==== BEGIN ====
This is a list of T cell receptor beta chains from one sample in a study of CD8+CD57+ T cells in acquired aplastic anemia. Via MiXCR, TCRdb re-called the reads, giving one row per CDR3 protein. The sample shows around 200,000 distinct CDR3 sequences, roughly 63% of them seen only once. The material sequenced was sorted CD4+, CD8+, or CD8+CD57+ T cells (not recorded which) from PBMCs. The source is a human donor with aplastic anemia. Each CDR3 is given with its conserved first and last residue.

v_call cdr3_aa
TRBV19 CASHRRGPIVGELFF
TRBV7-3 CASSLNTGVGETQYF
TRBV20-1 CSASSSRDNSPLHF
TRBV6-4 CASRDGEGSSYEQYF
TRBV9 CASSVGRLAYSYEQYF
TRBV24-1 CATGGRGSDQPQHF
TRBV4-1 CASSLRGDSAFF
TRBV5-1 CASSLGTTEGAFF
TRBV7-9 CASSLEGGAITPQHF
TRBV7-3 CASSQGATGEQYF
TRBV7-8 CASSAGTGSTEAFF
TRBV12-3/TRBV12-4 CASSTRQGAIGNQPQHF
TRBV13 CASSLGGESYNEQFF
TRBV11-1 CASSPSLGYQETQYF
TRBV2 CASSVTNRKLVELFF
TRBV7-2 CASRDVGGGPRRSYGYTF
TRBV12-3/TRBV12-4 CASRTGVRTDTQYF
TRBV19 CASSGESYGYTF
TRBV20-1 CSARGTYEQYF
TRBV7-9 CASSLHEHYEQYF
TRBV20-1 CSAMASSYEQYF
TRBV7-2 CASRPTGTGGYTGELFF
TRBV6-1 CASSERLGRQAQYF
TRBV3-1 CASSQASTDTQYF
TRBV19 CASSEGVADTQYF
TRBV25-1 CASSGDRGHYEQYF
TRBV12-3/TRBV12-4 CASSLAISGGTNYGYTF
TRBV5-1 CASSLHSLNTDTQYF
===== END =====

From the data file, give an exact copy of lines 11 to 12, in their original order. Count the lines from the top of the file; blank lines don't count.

TRBV7-9 CASSLEGGAITPQHF
TRBV7-3 CASSQGATGEQYF